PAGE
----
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- Light Kits: There are many choices of ceiling fan light kits.
- Branched, or stemmed, light kits usually come with 3 or 4 "arms" and can either point up toward the ceiling fan or down toward the floor.
- Bowl light kits can either be directly attached to the ceiling fan housing (i.e., integral), or attached below the fan. Bowl and shade designs range from clear to alabaster, crystal, or tiffany - the fancier the glass design, the more expensive. Nearly all ENERGY STAR qualified ceiling fan light fixtures use bowl lighting.
- Uplight designs are also becoming more popular. where the light kit sits on top of the housing and point up toward the ceiling, casting a softer light throughout the room
Ceiling fan light kits can be purchased three different ways: (1) integrated into the fan, (2) included with the fan at the time of purchase, or (3) sold separately. Many of the light kits that are sold separately are "universal," meaning that they can be used on a number of different fan models. Similarly, most ceiling fans are light kit adaptable. However, there are many cases where compatibility is only between light kits and ceiling fans under the same brand. Information regarding light kit/ceiling fan compatibility should be found on the product packaging.
- Remote and Wall Controls: Standard controls for the ceiling fan motor include a pull chain attached to the housing (two if lighting is included), and a motor reversing switch on the lower, or switch, housing. However, many manufacturers offer remote or wall controls either sold with the model or as an accessory. Most ceiling fans have a 3-speed switch in the housing and as such, most ceiling fan wall controls complement this set-up. When choosing a wall control for a fan/light combination, make sure to choose one that operates each function separately and can operate the fan at 3 or 4 distinct speeds. Using a conventional dimmer switch to run the fan could cause the ceiling fan motor to hum. When you choose an ENERGY STAR qualified fan with lighting or an ENERGY STAR qualified light kit, and you wish to use it with a dimmer, make sure the packaging indicates that the lighting is dimmable.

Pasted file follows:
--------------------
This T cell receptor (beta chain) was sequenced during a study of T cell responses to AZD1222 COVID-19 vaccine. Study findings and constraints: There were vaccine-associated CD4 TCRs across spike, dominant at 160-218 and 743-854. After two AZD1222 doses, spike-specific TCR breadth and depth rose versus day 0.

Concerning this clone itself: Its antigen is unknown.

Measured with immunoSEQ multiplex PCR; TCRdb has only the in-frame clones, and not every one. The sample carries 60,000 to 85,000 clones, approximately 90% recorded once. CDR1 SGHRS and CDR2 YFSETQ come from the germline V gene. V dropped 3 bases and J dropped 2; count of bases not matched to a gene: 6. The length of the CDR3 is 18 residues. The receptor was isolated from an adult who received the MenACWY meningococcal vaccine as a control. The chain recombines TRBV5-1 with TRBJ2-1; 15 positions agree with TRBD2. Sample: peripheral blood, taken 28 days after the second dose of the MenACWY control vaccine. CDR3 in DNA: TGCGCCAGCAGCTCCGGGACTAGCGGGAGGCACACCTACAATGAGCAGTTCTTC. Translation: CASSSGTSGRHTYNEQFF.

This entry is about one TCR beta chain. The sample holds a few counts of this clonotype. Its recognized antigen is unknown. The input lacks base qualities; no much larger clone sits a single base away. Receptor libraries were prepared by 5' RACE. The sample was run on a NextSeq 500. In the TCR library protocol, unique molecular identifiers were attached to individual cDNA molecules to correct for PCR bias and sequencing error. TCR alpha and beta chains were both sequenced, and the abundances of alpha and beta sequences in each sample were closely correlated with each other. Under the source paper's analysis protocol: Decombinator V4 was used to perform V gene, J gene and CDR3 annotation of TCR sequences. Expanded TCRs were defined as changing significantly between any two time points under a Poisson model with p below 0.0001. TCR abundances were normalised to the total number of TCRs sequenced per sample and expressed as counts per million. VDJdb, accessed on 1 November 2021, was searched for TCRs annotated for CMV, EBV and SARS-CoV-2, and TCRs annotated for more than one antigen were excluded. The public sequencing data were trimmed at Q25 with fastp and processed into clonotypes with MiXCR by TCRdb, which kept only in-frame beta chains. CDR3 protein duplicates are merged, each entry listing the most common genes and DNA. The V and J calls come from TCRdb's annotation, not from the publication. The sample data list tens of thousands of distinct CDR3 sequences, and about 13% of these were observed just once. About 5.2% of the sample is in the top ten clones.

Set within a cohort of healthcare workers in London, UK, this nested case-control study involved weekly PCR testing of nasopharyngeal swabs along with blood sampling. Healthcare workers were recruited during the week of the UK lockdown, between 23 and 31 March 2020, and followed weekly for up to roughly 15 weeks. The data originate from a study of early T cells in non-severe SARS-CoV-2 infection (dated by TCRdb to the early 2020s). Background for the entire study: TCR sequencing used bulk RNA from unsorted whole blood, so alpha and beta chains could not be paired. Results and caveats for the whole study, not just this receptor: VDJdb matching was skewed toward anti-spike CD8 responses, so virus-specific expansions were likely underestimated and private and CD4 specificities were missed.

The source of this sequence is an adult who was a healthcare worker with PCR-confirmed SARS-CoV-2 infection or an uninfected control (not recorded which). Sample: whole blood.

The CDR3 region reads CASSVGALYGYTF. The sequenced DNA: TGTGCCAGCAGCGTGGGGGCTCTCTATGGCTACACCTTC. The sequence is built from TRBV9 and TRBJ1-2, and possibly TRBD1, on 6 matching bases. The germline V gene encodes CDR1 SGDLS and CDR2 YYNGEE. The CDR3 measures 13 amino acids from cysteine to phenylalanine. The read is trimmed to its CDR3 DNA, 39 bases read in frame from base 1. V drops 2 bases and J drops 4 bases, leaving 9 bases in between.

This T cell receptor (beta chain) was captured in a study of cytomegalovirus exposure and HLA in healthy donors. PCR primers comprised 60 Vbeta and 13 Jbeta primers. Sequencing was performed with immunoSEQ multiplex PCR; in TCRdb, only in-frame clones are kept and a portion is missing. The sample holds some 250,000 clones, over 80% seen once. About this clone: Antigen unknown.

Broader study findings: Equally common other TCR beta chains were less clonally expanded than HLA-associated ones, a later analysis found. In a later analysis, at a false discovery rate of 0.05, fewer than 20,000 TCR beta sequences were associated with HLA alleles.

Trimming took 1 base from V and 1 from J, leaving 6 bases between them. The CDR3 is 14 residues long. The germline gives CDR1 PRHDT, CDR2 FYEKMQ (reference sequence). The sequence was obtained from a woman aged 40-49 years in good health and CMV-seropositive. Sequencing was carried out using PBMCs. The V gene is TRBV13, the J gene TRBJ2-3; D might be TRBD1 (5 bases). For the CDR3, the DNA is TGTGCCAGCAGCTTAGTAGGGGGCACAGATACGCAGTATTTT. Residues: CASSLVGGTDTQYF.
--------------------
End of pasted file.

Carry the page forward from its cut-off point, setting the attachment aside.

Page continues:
Be sure to look for controls that match up with your ceiling fan: maximum amps, number of speeds, total lamp wattage, and brand. Some of the remote and wall controls work with a number of different ceiling fan brands; however, there are some remotes that should only be used with specific brands. Check with the sales associate and/or the product packaging if purchasing the controls separately.
Ceiling fans are sold in many different distribution channels: lighting and builder showrooms, national retail chains, hardware stores, and electrical distributors. Showrooms offer consumers many different brands, finishes, blade types, and light kit options. Here, each consumer may essentially design his or her own fan. Retail chains and hardware stores usually offer a number of different choices in completed fans, with or without lighting, and light kits.
Credits: US Department of Energy (http://www.energystar.gov/index.cfm?c=ceiling_fans.pr_ceiling_fans_purchase)